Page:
‘The City has changed’, she said, with a mixture of astonishment and sadness in her voice.
Phnom Penh is the fastest growing city of Cambodia. Today the capital houses nearly 2 million inhabitants. Like a phoenix the city has risen out of the ashes that the Khmer Rouge left a couple of decades ago.
Back under the French colonisation Phnom Penh was widely known in Asia for its architectural splendour. A mixture of French-Cambodian architects had created a marvellous city in the centre of Cambodia.
However, times changed and when the Khmer Rouge won the war, they not only expelled the French, the Vietnamese and the Americans, but the citizens of Phnom Penh as well. The Camrades of Pol Pot considered the city dwellers as poisonous. Immediately after the war came to an end, the Khmer Rouge emptied the city of Phnom Penh. ‘To protect against American bombing’ was their excuse, ‘to protect against the poisonous city life mentality, the westernised, consumerist and non-communist lifestyle’ was their real motivation.
Phnom Penh became a host town, of which its citizens became refugees in their own country. Expelled to the country side a tremendous tough life waited on them for the next couple of years, if they even survived. Since the Khmer Rouge were responsible for the murder on 3 million Cambodians. 1 to 4 Cambodians would not survive the 4 years of tremendous atrocity.
Especially people of Phnom Penh were vulnerable. If the Khmer Rouge discovered one’s urban past, that only could be sufficient for imprisonment, torture and even death. Together with the city, its citizens became ghosts of what they once were.
After the Khmer Rouge collapsed on January 7, 1979, when Vietnamese troups managed to capture Phnom Penh back and expel the Khmer Rouge to Thailand, the citizens and the city life could return. Although I can imagine it cannot be entirely the same as before.
Since during its occupancy of the capital, the Khmer Rouge had emptied the houses, and reorganised the belongings in preparation of the next phase of the revolution – as in a redistribution of possessions. Some buildings were rededicated during that time as well as party offices or sleeping dormitories for the cadre. And on top of that, and maybe the most intrusive change must have been the shocking fact that many of them would never return at all.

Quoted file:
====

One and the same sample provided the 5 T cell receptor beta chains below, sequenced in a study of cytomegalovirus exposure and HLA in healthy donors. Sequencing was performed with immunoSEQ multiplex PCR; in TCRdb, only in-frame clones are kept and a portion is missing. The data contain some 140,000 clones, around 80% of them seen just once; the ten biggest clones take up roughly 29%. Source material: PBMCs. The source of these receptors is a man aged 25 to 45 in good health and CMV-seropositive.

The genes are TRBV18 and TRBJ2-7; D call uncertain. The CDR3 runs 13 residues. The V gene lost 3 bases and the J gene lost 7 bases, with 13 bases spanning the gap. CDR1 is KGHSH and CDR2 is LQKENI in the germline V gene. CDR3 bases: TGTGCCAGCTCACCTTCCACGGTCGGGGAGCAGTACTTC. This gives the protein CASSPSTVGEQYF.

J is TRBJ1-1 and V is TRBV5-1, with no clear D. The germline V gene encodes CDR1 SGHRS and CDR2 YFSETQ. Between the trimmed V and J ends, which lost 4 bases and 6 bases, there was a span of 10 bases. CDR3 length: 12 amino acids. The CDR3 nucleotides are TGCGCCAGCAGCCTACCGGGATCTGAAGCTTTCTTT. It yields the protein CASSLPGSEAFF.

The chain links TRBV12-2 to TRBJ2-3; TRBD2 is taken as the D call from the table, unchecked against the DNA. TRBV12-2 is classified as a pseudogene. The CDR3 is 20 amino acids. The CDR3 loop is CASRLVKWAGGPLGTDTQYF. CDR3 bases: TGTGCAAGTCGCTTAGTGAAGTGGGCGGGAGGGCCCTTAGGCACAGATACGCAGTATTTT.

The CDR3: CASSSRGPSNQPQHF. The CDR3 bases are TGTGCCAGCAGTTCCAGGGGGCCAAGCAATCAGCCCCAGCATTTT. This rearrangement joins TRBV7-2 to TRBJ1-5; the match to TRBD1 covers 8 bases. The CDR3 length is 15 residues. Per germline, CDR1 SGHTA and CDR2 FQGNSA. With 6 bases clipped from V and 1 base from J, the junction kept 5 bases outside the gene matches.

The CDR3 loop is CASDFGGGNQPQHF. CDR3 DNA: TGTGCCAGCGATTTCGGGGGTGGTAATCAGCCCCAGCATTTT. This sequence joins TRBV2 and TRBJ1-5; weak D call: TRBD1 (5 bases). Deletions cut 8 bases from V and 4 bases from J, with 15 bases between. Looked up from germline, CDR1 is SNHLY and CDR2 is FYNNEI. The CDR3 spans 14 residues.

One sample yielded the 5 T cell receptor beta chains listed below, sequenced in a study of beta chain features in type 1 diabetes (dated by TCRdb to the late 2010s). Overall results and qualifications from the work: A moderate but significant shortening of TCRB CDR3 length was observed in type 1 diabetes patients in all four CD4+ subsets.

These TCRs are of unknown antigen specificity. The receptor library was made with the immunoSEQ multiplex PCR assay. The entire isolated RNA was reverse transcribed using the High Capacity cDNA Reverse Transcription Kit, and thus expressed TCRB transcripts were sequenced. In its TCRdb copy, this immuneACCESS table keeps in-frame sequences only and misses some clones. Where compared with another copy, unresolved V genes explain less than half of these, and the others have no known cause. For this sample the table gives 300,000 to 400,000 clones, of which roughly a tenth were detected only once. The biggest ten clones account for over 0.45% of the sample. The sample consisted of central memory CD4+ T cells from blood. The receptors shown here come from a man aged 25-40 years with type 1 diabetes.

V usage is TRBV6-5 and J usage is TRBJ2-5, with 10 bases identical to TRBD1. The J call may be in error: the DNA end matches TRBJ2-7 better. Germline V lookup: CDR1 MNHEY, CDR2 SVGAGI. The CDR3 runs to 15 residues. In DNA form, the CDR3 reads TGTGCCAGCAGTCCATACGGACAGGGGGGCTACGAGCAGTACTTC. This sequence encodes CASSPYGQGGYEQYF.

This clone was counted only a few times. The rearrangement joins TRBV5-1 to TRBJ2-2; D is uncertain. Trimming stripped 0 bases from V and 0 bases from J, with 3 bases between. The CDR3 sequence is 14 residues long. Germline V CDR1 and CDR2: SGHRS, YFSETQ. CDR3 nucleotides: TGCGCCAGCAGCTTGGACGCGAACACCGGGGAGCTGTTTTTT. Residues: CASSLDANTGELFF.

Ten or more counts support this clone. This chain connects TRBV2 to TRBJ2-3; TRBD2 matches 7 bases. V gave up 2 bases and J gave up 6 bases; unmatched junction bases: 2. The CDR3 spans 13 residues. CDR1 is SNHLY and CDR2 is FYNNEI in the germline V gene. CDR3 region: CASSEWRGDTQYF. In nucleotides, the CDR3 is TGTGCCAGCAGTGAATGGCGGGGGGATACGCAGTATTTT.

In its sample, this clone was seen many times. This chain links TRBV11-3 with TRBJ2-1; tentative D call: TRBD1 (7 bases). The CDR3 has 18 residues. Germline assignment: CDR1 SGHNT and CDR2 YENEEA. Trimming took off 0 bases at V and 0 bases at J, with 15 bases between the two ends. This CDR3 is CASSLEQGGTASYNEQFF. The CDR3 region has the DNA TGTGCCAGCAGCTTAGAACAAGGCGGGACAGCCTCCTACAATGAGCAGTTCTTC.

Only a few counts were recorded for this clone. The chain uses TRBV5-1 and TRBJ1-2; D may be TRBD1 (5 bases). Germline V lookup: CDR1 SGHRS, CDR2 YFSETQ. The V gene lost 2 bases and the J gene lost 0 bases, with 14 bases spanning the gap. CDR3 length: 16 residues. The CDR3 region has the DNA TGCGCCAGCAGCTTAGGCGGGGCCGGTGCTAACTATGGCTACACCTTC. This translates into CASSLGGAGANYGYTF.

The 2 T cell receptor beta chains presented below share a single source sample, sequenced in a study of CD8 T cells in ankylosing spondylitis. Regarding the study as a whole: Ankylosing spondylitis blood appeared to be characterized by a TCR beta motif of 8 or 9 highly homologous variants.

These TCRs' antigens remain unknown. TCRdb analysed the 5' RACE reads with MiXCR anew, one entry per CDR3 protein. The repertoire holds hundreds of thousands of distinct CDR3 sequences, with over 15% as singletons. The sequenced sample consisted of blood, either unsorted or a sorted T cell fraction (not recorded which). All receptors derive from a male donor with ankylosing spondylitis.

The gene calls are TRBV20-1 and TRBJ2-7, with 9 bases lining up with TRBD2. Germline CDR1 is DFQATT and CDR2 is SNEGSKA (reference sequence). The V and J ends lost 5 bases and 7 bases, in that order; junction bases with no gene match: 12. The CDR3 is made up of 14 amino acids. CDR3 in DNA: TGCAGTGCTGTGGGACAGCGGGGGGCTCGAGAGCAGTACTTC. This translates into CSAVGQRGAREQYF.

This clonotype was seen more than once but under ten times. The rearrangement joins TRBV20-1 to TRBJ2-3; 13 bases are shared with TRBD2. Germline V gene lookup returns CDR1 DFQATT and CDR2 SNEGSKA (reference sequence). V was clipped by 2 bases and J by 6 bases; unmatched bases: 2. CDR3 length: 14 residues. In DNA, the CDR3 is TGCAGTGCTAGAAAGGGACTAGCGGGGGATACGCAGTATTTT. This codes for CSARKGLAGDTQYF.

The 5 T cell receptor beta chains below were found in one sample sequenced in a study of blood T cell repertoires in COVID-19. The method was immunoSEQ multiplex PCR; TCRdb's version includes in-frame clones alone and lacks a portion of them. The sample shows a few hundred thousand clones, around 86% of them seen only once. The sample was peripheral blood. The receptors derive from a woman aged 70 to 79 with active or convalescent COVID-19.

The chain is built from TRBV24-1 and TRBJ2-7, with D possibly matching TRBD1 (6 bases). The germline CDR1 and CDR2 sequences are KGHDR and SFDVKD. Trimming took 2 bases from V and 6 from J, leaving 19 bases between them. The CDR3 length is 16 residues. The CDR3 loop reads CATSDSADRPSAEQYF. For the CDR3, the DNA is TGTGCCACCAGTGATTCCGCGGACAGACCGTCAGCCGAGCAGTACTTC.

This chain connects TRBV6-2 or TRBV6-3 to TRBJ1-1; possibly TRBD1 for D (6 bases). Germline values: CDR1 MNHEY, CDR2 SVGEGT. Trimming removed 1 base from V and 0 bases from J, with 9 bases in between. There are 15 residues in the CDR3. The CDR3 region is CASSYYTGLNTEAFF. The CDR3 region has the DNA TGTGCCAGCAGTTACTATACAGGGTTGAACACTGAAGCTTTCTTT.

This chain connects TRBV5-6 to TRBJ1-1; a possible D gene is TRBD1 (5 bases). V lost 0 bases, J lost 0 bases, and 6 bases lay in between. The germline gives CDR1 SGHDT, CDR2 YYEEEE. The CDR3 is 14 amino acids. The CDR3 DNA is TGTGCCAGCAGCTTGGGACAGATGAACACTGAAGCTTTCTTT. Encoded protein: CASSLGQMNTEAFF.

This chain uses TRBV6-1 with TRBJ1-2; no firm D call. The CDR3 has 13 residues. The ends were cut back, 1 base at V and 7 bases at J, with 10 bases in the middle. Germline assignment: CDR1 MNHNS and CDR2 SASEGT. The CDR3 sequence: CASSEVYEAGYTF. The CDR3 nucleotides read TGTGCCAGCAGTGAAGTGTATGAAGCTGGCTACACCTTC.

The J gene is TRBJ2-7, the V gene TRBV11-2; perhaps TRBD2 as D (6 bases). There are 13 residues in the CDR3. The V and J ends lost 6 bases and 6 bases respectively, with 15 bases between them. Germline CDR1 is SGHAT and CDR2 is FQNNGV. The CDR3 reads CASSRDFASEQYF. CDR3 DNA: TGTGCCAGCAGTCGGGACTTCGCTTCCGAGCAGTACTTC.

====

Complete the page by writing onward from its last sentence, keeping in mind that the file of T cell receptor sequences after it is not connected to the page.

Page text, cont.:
Rising out of its Ashes
But the last 10 years Phnom Penh is rising out of its ashes and growing on a unseen fast pace. Phnom Penh is not only the fastest growing city of Cambodia, but one of the fastest growing ones of South-East-Asia.
The fast urbanisation rate of Phnom Penh can be a good and a bad thing, since urbanisation might create opportunities for economic growth at the one hand. At the other hand, un-planned urbanisation – as is the case for Phnom Penh – might induce many social and ecological risks.
The Chinese are coming
The lack of official zoning or building code requirements leads the entire urbanisation market to the private sector, hence taking social and ecological risks. As is happening in Sihanoukville for instance, the city at the coast, which is largely bought by Chinese investors. They not only force local people to leave their houses so they can construct large buildings and casinos, but they cause real-estate prices to increase, hence forcing those who were left behind to leave as well, and those who were expelled to not only leave their home but their hometown entirely.
Further on, they increase the prices of living, such as food and commodities, making life not only exaggerated expensive for the local inhabitants but as well for the local tourists. Many Cambodians I met on the road tell to avoid Sihanoukville because they can no longer afford going and being there, and the aggressive presence of the Chinese.
Hence, a once liveable city becomes unliveable due to unplanned urbanisation in hands of private companies.
Unfortunately, this dynamic of the Chinese investors is not a unique case for Sihanoukville, but is widely spread in Cambodia, and in many other Asian, Latin American and African countries and cities.
Back to Phnom Penh
The city has changed, she said, I do no longer recognise it. She had been here in 2012, when there were no big skyscrapers yet, now they are. Phnom Penh is considered is one of Asia’s fastest growing cities, only the Laos’ capital grows faster considering urban spatial expansion (according to the World Bank).
Yet, this fast growth rate had its bad mark on the city as well. For instance, the grandeur of Phnom Penh back in the times was marked by its typical French colonial houses, however, many of them do not survive the fast construction pace of the new investors. Moreover, most of this investment are mega construction projects, injected by foreign investors, such as a $200 million Japanese-built mall, the Diamond Island luxury high-rise condos, or Cambodia’s first skyscraper, the Vattanac Capital Tower (finished in 2014) designed in the shape of a Chinese dragon. Yet, 20% of the Cambodians live on $1.25 a day, so it might be obvious that these buildings are not for all of them, rather for foreigners or for the middle and upper class of Cambodia.